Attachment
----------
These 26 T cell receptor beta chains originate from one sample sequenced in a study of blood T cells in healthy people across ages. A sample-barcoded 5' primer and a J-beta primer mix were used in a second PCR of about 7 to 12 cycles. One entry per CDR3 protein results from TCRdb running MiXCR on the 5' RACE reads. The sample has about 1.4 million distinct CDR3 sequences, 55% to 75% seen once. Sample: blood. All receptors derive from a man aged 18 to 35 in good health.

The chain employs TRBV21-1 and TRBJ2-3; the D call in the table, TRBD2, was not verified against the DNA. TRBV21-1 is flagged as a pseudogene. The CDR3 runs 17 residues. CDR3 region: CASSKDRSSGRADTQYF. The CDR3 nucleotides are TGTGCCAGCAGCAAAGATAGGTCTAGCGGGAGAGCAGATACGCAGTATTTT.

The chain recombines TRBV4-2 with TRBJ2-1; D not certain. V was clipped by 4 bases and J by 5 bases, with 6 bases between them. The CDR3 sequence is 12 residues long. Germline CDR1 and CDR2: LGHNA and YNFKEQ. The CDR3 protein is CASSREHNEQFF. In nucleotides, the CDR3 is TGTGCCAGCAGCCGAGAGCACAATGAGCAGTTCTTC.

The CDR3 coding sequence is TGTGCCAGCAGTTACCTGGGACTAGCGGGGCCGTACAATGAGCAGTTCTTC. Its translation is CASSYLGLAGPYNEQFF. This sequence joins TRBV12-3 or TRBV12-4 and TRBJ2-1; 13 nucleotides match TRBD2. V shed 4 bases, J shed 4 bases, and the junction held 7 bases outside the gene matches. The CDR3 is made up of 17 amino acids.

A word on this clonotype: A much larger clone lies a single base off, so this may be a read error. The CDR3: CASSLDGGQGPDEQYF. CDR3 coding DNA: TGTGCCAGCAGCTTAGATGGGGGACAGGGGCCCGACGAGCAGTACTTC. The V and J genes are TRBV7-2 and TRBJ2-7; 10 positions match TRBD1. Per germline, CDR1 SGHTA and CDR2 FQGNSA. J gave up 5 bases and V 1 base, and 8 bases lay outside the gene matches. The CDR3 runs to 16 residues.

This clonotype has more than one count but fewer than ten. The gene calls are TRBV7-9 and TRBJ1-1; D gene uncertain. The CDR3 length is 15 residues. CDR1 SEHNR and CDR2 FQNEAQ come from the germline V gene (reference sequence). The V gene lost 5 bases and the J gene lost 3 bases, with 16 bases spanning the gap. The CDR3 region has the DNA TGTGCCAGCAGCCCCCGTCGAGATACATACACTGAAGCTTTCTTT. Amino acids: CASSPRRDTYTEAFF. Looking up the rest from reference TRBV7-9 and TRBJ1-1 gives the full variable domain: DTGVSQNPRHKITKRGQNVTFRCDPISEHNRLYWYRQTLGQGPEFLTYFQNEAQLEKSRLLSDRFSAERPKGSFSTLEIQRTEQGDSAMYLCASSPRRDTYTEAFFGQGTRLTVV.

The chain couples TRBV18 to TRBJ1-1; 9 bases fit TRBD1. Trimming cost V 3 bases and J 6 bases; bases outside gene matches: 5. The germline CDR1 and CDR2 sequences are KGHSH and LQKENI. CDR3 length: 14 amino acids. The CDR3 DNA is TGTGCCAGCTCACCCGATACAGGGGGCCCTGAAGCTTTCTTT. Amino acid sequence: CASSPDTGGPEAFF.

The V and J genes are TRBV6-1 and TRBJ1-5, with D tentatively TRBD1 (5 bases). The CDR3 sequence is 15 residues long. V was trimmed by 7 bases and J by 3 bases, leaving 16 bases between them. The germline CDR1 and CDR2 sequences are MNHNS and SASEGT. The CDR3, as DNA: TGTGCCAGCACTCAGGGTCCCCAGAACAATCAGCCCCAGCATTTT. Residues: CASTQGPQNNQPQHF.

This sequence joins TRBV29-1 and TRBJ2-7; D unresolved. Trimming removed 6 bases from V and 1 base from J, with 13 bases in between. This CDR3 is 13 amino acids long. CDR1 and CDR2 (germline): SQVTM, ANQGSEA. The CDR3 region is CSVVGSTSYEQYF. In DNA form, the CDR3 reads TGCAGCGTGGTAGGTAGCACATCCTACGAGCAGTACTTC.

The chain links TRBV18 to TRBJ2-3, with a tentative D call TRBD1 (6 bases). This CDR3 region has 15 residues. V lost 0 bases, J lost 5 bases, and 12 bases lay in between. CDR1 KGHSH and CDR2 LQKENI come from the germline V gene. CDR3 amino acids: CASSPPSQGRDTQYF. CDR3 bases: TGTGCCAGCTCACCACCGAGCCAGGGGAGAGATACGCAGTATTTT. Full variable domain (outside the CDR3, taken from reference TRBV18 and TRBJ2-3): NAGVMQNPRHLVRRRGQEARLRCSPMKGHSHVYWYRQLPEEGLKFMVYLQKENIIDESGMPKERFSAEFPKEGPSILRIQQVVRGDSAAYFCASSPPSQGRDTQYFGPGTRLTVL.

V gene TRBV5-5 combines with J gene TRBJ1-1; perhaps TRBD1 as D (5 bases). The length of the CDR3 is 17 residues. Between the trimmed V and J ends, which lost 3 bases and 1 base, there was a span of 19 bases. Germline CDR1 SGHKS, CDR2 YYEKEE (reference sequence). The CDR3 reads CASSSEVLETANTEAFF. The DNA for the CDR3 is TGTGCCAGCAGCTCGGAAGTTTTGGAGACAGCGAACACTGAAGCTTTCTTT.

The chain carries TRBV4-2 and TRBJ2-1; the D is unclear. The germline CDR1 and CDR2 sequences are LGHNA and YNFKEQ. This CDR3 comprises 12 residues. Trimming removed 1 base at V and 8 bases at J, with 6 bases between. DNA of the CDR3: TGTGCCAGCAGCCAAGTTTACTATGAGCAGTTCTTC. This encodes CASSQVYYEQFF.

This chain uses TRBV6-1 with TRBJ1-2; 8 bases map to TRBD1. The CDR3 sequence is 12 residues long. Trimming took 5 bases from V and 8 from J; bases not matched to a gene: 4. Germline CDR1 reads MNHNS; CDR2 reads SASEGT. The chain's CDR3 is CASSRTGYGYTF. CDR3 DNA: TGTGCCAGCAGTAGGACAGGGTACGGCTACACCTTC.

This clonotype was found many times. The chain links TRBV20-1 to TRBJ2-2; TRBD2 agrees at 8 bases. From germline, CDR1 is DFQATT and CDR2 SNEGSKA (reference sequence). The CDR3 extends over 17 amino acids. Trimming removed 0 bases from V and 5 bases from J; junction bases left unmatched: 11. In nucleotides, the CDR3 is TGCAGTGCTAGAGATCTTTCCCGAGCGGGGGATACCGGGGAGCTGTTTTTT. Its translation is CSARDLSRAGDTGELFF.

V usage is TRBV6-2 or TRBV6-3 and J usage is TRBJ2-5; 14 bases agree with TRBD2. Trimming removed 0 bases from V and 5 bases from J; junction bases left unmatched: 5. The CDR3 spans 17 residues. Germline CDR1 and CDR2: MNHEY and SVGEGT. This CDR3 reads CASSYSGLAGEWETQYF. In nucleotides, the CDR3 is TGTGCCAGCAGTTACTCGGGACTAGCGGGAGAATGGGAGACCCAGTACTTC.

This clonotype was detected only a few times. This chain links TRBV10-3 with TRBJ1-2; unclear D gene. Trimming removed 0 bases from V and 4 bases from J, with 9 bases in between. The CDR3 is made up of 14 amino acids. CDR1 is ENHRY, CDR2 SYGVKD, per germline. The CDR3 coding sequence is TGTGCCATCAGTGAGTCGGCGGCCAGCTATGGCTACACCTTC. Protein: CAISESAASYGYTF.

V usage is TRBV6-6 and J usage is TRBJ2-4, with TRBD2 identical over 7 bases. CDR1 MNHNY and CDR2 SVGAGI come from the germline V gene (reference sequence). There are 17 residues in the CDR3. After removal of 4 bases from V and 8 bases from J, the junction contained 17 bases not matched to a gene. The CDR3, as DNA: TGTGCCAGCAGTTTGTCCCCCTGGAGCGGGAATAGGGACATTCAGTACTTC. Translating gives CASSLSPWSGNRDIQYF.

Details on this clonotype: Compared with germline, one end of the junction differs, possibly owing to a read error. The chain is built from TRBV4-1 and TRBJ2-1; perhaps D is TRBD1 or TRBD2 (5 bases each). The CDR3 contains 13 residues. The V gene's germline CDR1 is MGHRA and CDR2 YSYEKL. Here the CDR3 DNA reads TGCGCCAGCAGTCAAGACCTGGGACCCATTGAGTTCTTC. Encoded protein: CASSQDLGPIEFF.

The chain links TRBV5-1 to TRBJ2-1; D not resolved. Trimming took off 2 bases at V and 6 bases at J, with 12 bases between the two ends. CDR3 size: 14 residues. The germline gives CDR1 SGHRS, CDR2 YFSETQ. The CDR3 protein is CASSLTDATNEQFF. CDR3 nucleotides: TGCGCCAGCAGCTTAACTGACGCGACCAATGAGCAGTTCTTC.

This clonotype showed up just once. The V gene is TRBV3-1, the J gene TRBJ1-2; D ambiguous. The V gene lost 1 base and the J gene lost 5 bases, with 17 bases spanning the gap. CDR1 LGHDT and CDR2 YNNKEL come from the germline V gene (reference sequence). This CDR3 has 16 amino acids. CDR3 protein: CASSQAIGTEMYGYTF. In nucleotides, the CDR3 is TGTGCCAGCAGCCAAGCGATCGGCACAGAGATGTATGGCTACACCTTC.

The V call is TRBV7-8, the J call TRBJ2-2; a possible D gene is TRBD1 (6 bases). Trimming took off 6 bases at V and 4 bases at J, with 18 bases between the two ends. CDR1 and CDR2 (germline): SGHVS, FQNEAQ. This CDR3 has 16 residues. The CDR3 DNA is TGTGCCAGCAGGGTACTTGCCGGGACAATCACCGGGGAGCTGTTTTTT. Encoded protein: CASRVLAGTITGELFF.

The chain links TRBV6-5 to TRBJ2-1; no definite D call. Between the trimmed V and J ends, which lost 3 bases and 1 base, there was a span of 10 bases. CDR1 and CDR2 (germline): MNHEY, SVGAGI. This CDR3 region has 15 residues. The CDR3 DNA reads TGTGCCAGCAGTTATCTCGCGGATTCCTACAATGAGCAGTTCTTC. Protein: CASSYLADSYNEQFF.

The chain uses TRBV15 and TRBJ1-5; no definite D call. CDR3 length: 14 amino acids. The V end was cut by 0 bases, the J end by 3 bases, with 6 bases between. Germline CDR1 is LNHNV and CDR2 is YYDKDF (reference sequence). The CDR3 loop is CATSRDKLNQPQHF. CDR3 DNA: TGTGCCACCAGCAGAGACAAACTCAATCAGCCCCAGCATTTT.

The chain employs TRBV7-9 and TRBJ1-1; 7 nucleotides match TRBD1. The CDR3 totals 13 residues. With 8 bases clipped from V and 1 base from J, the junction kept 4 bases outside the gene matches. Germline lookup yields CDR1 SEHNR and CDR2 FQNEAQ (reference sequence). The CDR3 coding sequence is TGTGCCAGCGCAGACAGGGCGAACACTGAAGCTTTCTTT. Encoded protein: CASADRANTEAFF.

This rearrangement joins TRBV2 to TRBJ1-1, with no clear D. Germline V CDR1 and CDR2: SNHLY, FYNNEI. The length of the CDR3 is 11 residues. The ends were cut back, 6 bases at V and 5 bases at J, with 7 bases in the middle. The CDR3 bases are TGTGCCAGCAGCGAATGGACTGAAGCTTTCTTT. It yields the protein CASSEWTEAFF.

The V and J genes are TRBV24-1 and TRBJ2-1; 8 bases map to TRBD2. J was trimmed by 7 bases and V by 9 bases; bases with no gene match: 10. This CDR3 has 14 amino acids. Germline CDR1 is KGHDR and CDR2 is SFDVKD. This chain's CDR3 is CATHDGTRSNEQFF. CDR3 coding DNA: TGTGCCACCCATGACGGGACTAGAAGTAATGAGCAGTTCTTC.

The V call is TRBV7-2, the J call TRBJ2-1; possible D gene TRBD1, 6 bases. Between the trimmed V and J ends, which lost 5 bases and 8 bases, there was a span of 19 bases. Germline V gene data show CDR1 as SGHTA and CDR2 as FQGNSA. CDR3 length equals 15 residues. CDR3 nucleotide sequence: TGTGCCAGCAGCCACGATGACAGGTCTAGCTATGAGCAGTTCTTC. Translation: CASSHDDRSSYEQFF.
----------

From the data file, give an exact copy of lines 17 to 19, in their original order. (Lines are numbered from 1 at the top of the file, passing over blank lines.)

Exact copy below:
V usage is TRBV6-6 and J usage is TRBJ2-4, with TRBD2 identical over 7 bases. CDR1 MNHNY and CDR2 SVGAGI come from the germline V gene (reference sequence). There are 17 residues in the CDR3. After removal of 4 bases from V and 8 bases from J, the junction contained 17 bases not matched to a gene. The CDR3, as DNA: TGTGCCAGCAGTTTGTCCCCCTGGAGCGGGAATAGGGACATTCAGTACTTC. Translating gives CASSLSPWSGNRDIQYF.

Details on this clonotype: Compared with germline, one end of the junction differs, possibly owing to a read error. The chain is built from TRBV4-1 and TRBJ2-1; perhaps D is TRBD1 or TRBD2 (5 bases each). The CDR3 contains 13 residues. The V gene's germline CDR1 is MGHRA and CDR2 YSYEKL. Here the CDR3 DNA reads TGCGCCAGCAGTCAAGACCTGGGACCCATTGAGTTCTTC. Encoded protein: CASSQDLGPIEFF.

The chain links TRBV5-1 to TRBJ2-1; D not resolved. Trimming took off 2 bases at V and 6 bases at J, with 12 bases between the two ends. CDR3 size: 14 residues. The germline gives CDR1 SGHRS, CDR2 YFSETQ. The CDR3 protein is CASSLTDATNEQFF. CDR3 nucleotides: TGCGCCAGCAGCTTAACTGACGCGACCAATGAGCAGTTCTTC.